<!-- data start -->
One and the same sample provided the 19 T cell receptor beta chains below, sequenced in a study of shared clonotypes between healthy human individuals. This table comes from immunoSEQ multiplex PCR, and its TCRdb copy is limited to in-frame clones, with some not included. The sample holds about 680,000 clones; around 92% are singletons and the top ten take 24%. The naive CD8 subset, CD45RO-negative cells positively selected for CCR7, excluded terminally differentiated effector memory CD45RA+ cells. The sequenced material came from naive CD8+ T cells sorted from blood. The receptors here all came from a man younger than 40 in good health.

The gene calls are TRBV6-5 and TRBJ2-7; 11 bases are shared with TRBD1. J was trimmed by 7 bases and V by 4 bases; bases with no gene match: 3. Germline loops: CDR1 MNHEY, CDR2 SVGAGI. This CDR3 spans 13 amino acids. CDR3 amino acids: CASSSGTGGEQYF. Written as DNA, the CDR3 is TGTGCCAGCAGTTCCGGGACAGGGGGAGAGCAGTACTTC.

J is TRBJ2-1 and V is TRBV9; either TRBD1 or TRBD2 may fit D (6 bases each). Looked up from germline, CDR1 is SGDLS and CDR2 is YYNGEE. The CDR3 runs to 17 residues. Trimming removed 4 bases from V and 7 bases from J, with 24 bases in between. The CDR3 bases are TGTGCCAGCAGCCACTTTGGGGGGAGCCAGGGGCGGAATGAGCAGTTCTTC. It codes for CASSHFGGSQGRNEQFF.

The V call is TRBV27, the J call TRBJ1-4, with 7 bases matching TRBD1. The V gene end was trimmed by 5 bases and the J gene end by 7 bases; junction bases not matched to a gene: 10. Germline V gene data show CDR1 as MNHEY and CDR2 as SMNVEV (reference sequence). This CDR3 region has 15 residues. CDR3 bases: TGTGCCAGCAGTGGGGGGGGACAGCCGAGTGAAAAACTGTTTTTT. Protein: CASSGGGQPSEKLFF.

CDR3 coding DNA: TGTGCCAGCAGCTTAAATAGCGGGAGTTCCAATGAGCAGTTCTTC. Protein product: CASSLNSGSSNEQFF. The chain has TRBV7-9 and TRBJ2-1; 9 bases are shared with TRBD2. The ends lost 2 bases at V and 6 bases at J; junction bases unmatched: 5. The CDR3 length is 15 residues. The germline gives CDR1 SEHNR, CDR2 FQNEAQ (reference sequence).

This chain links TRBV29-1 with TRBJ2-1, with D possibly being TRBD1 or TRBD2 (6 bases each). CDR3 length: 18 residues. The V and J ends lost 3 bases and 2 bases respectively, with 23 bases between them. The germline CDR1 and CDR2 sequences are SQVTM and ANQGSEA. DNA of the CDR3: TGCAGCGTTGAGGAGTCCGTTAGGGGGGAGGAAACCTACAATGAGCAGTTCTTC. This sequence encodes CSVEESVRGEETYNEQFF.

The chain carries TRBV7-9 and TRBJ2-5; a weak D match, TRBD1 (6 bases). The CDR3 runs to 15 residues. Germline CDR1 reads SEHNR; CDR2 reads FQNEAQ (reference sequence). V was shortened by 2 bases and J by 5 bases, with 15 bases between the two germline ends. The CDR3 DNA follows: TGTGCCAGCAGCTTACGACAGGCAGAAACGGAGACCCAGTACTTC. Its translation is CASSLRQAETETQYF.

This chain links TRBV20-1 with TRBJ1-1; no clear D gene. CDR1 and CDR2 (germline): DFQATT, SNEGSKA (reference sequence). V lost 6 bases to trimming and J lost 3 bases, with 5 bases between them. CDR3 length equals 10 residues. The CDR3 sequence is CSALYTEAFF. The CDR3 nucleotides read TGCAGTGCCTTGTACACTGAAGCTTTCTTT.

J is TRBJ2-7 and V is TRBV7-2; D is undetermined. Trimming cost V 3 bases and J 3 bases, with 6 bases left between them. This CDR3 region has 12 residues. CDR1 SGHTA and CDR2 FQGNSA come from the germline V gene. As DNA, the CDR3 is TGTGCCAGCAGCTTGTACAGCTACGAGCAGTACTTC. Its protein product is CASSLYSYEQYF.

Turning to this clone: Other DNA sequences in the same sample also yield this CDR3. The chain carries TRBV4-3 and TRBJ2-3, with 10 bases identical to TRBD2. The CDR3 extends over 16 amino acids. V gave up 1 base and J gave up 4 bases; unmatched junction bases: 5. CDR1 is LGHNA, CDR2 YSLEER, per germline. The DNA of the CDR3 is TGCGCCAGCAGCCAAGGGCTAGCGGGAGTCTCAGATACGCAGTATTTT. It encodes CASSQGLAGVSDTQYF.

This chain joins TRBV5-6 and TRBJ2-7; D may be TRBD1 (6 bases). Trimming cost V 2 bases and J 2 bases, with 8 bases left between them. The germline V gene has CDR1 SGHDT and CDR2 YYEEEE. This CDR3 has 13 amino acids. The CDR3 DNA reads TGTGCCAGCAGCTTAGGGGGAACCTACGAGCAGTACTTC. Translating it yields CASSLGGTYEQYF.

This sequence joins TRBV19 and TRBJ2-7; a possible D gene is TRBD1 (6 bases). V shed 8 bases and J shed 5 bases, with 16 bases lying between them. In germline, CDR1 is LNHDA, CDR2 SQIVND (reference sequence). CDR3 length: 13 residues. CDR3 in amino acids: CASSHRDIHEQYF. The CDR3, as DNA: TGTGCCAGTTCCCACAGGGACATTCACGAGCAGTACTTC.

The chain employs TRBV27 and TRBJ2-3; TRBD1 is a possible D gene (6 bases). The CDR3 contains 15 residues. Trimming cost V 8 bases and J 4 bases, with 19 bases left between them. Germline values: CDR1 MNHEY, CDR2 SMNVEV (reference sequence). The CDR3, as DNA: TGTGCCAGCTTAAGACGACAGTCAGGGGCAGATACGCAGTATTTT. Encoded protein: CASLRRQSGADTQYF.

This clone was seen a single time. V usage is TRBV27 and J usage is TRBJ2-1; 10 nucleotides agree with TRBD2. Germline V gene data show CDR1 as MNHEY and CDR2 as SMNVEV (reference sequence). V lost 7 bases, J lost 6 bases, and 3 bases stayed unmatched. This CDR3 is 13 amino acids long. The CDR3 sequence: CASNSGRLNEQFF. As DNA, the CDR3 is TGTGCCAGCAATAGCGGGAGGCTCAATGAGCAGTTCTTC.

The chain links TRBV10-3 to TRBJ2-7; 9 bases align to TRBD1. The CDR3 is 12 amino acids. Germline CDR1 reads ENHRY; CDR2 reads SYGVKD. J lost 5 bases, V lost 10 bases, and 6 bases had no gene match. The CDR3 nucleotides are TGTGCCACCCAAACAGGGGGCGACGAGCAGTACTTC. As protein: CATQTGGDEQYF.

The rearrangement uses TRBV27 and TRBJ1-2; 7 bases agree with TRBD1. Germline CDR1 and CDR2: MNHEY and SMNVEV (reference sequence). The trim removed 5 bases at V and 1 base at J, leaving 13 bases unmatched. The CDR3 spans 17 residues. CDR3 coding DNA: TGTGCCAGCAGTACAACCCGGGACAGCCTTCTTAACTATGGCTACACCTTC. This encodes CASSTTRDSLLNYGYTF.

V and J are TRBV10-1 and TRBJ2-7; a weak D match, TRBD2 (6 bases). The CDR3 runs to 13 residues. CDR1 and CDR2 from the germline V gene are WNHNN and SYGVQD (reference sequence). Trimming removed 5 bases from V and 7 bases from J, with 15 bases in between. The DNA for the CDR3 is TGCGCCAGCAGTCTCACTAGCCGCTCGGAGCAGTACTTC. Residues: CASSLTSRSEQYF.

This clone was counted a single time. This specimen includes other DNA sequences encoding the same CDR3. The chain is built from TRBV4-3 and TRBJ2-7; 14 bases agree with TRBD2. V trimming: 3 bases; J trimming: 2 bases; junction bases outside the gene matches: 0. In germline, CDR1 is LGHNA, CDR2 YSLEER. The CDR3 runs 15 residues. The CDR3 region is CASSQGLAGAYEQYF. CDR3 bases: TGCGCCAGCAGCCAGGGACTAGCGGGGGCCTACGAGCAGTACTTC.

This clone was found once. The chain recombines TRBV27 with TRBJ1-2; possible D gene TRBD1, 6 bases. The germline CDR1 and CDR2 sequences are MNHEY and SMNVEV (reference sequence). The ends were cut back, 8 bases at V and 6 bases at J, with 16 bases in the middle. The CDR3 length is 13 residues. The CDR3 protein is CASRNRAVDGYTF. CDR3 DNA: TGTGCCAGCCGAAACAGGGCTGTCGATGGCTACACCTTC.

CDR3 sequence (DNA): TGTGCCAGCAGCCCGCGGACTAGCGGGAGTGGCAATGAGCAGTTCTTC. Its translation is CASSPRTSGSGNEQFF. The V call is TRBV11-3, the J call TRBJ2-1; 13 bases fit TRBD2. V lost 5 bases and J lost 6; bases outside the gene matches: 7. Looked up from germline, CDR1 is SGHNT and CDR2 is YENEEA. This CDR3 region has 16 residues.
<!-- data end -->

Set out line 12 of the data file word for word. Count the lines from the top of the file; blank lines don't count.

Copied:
This sequence joins TRBV19 and TRBJ2-7; a possible D gene is TRBD1 (6 bases). V shed 8 bases and J shed 5 bases, with 16 bases lying between them. In germline, CDR1 is LNHDA, CDR2 SQIVND (reference sequence). CDR3 length: 13 residues. CDR3 in amino acids: CASSHRDIHEQYF. The CDR3, as DNA: TGTGCCAGTTCCCACAGGGACATTCACGAGCAGTACTTC.